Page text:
The 1930s was a critical period in terms of class identity and politics. And for the production of working-class writing. Male members of the working class appropriated the bourgeois novel, and the fact that it is the working class who are writing about the conditions of the workers is a new and vital development. Many working-class stories of this period have urban settings where issues of unemployment and the effects of poverty are central themes, as seen in the novels of Walter Greenwood, Walter Brierly and Jack Jones.
The Wall Street Crash of 1929 and the British financial crisis of 1931 resulted in high unemployment and seemed to indicate that capitalism was near to collapse. Exponents of modern art based their assumptions on the idea that conventional forms of representation cannot capture the complex nature of reality. However, this modernist concern with the self seemed inappropriate in an age of acute material issues: mass unemployment, poverty and social conflict. These issues needed to be confronted, which required concentration on external events, not internal processes, and commitment to making people more aware of the world and its problems. A crucial part of this process was challenging conventional representations of the working class as the comedy relief, the buffoon, the idiots or the servants - particularly seen in films.
A discrete working-class literary heritage emerged, where worker-writer organisations and worker-education movements began to publish more assuredly and created a left-wing literary formation. The concept of working-class culture was consolidated and became more visible in post-war discourse. In 1934, the writer's congress in the Soviet Union coined the new aesthetic of 'socialist realism.' In Britain, George Orwell detailed an account of working-class life and analysed the relations between the classes in The Road to Wigan Pier (1937). In 1938 the 'Left Book Club' was founded by Victor Gollancz, and one of its aims was to provide the indispensable basis of knowledge that would help create a better social and economic system.
The Nineteenth Century
Industrialisation heralded significant developments in working-class writing. A new militancy developed among the working class, resulting increased political tracts and essays. And for the first time, there was a mass readership of the radical press. At the same time, middle-class writers showed an awareness of working-class conditions, and the 1840s saw the advent of the English industrial novel. However, these were written by sympathetic middle-class observers and not by working-class members. Authors such as Charles Dickens and Elizabeth Gaskell were popular. However, middle-class writers, lacking experience or knowledge, were typically unable to describe the reality of working-class life, so the majority were often romanticised and stereotypical portrayals of working-class people.
However, two notable working-class writers of novels did emerge at the turn of the century - Robert Tressell and D.H. Lawrence, although their styles differed considerably. In many respects, Tressell’s The Ragged Trousered Philanthropists (1914) connects with the older model of aA sympathetic observer, but a participating and exposed observer whose narrative and commentary on the ills of capitalism can be read as an instruction manual of socialism. Whereas Lawrence writes about characters immersed in the actual experience of working-class life and its immediacies of family, friends, and places. Consequently, what emerges in his novels is not simply a reductive depiction of class but a collage of working-class existence.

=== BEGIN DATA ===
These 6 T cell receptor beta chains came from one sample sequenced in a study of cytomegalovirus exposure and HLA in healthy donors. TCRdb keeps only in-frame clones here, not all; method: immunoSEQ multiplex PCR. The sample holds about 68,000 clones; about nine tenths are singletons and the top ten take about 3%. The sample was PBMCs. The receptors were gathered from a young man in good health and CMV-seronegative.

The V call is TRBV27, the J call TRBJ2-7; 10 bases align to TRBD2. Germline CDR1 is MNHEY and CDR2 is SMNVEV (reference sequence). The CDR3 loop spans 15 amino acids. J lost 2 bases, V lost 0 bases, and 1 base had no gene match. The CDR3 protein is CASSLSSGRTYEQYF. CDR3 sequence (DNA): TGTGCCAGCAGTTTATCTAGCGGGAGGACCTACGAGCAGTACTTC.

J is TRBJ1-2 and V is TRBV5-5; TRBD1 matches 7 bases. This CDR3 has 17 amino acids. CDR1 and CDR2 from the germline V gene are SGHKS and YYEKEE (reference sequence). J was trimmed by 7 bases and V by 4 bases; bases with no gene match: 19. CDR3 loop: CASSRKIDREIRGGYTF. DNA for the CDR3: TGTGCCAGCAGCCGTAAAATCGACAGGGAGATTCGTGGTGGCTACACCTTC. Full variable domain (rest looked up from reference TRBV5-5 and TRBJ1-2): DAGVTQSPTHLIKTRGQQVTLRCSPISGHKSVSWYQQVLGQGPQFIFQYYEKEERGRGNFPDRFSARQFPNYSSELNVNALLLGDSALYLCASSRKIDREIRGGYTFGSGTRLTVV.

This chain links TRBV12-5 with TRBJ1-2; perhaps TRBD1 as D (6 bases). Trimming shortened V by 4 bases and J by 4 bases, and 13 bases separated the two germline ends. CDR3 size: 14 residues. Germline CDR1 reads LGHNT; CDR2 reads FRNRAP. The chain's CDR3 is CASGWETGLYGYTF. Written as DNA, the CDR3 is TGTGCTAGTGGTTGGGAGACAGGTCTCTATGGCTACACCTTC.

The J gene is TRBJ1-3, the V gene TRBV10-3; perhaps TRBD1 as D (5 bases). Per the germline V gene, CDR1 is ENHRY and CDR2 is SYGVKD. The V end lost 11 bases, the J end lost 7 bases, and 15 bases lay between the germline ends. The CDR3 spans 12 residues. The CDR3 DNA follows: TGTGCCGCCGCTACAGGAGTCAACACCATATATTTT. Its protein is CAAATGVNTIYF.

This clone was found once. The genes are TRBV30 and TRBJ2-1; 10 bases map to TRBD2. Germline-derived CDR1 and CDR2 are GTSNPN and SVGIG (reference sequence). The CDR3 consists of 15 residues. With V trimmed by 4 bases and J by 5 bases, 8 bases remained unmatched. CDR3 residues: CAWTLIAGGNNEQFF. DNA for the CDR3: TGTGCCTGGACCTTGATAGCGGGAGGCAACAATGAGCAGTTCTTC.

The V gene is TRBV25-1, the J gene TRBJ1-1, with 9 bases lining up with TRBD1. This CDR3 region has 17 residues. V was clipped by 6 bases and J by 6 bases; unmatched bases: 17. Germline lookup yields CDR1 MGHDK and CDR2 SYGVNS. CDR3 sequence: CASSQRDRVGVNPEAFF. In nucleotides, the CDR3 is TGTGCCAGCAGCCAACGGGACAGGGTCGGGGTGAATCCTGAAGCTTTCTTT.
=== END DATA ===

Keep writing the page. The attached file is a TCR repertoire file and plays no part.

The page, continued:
Since the onset of the industrial revolution, the working class have historically made up about three-quarters of the population. However, the representation of their experiences has been conspicuously absent in literature. But working-class writers have not been silent; they have always produced literature, although its forms, structural elements and purposes have differed from the dominant forms of the past two hundred and fifty years.
We must employ a broader understanding when considering working-class literature, such as: in what forms, on what themes, in what circumstances, and to what ends have working-class people told their stories? Since many storytellers and their audiences were illiterate, working-class literature has often taken oral forms. Moreover, it has been created and related in group situations, such as churches, meeting halls and pickets lines - not in the privacy of a study as with their middle-class counterparts. Therefore, it is rooted in the experience of a particular group of people facing a specific problem at a certain time: within the context of shared experience where ‘artist’ and ‘audience’ share a common reality.
Since it is produced and written in the present context, traditional notions about literature - such as looking for the timeless and transcendent, contemplation as an end, metaphysical complexity of language, and ironies of tone - are not conducive to approaching working-class literature.
In addition, the available forms of the novel and its conventional themes did not offer a point of entry for working-class writers. For example, the nineteenth-century bourgeois concern with the problems of the inheritance of private property and propertied marriages did not apply to working-class experience. It was not something with which working-class writers could relate. There is evidence of many talented working-class writers in the nineteenth century, but most turned their attention to writing autobiographies and memoirs rather than the novel.